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July 9, 2011

1.  Film Analysis

I first saw this film in a theater without any background knowledge about the comic book.  I neither understood the film nor cared for its use of such bloody violence.  The main themes were murder, nuclear detruction, and a power struggle between the government and a world of retired vigilante “super-heros.”  While a brief history of the Watchmen and their predecessors are part of the opening monlogue, an insight to each characters is left out.  In the film there are brief flashbacks to shed some light on each of their lives.  However, unless one has already read the comic book series, there was a real disconnect from knowing who the characters really are.  Additionally, what originally made the book brilliant, its use of intertextuality, is impossible to include in the film version.  By omiting the stories within the story, much of the story is lost.  Finally, the film differed from the book in its ending.  In the book, a utopian society was created when an explosion of an alien life form occurred in Manhattan.  This alien’s head was full of images that caused the survivors to seek solice in one another. In the film, the society was created after a nuclear explosion occurred in several cities and in several countries.  The change in the ending forced the director then to change other aspects of the story.

2.  Book Analysis

The Watchmen series is a series of graphic novels written by Alan Moore.  The series was written to  be unfilmable  and includes the use intertextuality, which is when text is used to intermingle with other text in the book.  This intertextuality is what makes this novel a literary genius.   As for the characters in this novel, they are nothing like super-heroes we typically see in a comic series.  Each of the  characters have complex psychological issues that are described in detail throughout the series such as a psychopath, a sexually impotent has-been, and a vigilante. Its main themes include embedded political themes such as nuclear destruction and the United States war on Vietnam.  What makes the novel unique and interesting is that it is a cross between a murder mystery and a political drama slowly unfolding.

3.  Internet Research

This link is an interview with Zack Snyder on his making of “Watchmen.”  In the interview he gives credit to his friends and family in helping make this film successful.  He says he loved making the film and while it was difficult he would do it again for free.

This is a fun site about the movie version of Watchman.  It offers movie photos, intervies, movie clips, and cast information.  Further down the site there are 12 chapter summaries from the comic book series.  It’s a great site to get background knowledge on the making of Watchmen.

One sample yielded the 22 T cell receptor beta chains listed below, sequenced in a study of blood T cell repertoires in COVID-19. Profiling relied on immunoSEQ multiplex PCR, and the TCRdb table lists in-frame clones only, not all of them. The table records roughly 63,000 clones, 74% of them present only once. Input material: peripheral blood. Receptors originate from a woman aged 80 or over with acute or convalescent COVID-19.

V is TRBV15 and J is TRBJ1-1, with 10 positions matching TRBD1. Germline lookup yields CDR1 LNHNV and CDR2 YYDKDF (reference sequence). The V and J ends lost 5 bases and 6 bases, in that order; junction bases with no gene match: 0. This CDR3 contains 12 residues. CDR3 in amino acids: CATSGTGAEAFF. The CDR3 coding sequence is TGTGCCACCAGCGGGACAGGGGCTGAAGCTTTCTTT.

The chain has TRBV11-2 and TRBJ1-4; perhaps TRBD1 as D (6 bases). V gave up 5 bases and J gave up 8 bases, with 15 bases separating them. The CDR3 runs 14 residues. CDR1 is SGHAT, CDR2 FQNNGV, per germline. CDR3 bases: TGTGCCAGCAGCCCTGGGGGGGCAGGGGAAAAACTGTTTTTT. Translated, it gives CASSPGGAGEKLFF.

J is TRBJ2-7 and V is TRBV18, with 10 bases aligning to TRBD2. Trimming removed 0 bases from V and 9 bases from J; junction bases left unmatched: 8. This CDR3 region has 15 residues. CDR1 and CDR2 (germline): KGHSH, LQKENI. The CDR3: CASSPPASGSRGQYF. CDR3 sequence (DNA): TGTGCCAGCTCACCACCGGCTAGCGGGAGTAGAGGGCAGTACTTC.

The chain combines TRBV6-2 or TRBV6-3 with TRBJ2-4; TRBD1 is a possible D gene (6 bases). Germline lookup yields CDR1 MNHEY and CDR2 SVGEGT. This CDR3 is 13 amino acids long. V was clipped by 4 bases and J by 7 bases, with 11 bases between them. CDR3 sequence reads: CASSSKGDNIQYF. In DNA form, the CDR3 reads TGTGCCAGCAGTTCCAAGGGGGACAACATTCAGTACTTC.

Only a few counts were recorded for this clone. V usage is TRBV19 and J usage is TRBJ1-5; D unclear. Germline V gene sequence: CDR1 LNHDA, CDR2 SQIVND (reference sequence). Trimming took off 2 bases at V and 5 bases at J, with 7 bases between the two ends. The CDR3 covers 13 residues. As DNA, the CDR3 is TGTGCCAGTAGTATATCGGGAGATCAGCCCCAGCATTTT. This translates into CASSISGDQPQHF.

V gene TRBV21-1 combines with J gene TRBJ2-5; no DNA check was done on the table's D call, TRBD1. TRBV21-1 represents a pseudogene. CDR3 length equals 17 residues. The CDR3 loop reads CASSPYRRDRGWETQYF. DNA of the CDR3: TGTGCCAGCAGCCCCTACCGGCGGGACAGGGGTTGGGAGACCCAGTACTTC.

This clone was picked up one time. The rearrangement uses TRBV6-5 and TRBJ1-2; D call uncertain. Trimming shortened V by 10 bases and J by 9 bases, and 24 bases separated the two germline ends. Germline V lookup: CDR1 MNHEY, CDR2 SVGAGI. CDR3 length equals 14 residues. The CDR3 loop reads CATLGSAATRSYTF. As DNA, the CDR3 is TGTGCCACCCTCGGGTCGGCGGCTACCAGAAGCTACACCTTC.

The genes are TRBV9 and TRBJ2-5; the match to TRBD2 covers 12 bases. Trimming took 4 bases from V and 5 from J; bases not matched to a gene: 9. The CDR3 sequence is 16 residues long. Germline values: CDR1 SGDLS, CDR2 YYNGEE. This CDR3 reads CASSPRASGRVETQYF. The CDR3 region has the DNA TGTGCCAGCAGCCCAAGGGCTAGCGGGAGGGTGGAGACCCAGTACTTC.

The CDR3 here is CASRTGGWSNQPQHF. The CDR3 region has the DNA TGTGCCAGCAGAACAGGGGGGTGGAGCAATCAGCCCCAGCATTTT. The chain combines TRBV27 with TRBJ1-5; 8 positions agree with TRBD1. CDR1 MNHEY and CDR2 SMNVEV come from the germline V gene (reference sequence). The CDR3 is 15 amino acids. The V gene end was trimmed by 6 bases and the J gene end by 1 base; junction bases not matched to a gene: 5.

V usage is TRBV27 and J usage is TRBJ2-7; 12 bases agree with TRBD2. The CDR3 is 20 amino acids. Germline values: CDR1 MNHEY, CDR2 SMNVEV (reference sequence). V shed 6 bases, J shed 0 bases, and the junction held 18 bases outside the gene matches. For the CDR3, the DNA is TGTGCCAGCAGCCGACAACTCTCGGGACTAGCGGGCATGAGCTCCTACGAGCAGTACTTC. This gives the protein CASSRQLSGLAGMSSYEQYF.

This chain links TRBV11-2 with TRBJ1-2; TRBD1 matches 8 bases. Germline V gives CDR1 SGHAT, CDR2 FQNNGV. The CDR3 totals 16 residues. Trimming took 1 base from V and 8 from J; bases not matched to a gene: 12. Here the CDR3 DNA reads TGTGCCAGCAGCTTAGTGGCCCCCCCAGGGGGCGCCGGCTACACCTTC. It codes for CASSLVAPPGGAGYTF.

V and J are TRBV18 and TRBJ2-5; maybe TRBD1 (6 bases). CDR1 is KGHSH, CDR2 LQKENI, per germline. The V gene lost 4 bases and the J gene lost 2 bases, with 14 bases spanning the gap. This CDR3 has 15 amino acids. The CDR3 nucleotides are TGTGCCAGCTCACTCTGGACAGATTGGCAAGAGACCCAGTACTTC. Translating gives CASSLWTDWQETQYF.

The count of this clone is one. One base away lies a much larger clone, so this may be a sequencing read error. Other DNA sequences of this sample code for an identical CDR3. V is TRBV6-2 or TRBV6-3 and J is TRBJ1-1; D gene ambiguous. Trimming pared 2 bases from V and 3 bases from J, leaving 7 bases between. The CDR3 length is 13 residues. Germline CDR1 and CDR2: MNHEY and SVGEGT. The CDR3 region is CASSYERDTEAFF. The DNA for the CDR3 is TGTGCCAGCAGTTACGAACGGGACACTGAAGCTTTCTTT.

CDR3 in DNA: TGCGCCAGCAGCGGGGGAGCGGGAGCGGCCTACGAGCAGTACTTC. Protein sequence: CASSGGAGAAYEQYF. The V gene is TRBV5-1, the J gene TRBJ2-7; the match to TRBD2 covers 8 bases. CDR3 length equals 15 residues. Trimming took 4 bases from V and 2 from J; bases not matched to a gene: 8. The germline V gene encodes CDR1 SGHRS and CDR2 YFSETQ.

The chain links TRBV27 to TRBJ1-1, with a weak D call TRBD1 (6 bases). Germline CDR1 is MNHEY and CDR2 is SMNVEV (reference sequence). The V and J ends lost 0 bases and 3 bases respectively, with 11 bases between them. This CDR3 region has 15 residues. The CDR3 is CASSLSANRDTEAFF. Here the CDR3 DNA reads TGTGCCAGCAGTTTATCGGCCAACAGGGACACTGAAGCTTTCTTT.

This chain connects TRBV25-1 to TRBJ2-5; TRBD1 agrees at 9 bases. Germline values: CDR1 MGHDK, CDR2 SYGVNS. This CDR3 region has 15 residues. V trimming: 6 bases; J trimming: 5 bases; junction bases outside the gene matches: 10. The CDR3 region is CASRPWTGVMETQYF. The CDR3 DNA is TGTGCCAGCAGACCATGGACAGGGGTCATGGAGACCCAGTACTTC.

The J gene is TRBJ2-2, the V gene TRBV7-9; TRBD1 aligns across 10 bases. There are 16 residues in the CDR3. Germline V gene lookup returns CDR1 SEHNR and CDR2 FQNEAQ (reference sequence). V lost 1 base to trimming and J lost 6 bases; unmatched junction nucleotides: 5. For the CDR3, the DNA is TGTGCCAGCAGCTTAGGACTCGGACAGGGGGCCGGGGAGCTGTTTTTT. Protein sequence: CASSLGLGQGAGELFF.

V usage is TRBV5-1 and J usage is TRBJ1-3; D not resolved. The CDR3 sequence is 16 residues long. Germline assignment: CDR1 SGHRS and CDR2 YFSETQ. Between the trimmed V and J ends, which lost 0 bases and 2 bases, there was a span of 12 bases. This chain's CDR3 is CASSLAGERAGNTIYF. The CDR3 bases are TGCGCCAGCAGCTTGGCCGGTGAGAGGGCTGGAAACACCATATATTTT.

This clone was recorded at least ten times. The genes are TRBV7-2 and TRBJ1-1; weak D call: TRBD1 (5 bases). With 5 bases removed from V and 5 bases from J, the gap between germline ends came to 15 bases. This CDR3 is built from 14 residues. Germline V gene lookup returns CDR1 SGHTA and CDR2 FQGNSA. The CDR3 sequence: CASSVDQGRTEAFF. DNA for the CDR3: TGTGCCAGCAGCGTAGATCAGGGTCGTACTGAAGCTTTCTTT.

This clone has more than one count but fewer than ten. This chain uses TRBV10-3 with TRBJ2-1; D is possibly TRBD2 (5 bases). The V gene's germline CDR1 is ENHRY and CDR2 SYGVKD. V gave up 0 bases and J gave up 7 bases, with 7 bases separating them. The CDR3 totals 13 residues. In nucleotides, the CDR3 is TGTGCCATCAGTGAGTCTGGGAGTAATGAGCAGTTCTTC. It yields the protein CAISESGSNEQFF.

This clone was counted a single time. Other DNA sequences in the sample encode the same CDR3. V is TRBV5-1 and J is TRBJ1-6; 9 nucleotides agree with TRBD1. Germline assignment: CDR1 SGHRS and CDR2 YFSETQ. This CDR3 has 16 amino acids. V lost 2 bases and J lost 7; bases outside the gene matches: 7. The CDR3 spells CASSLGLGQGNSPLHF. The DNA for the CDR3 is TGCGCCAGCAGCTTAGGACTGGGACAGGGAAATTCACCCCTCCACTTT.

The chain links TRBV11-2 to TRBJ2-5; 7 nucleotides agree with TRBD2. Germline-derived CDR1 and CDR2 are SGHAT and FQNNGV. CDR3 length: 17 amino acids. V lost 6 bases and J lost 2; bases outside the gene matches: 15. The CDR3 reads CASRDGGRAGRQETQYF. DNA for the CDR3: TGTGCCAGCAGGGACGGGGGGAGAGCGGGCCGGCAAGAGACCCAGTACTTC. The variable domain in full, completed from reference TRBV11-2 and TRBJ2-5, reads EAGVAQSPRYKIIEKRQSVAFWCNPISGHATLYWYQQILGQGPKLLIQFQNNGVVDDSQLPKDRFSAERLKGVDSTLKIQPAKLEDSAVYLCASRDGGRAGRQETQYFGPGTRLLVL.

This was a really great fan made “Watchman” short.  It is a recreation of the opening scene in the film and is well put together.  I loved the voice over and the cinematography in making the film.  It is a film more for the purpose of entertainment than informative.  Yet, it was a good find.

4. Critical Analysis

At the end of the film, when Dr. Manhattan arrives at Carnac (Antarctica) and confronts Ozymandias, Ozymandias grabs a television remote and Dr. Manhattan says: “What’s that? Another ultimate weapon?” This is meant to be ironic, but in what ways is it true? That is, in what ways is television (and other visual media like film) problematic in the world depicted in Watchmen?

In the world depicted in “Watchmen”, television and other media outlets are problematic.  For example, throughout the film, there is a countdown to destruction clock that is constantly being shown to the viewing audience.  Another example, of media being problematic  Dr. Manhattan is depicted as being angry and aggressive.  He is filmed on a talk show, where he shows the only sign of being human and is caught in a highly emotional state.  This is the image that is later used to show Dr. Manhattan as being the responsible party for the destruction of cities throughout the world.  The media ultimately has a hand in the destruction of a super-hero (Dr. Manhattan) while at the same time supports Ozymandias’s plan for a false peace.  The film ends with a tabloids discovery of Rorschach’s journals implying that media will once again be the ultimate weapon to shatter the false peace created by Ozymandias’s  lies.


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One Comment
  1. Excellent. I very much enjoyed reading your blog entries with your views of the films and your always interesting online research. Good luck in the rest of your college career. 10/10. Joseph Byrne.

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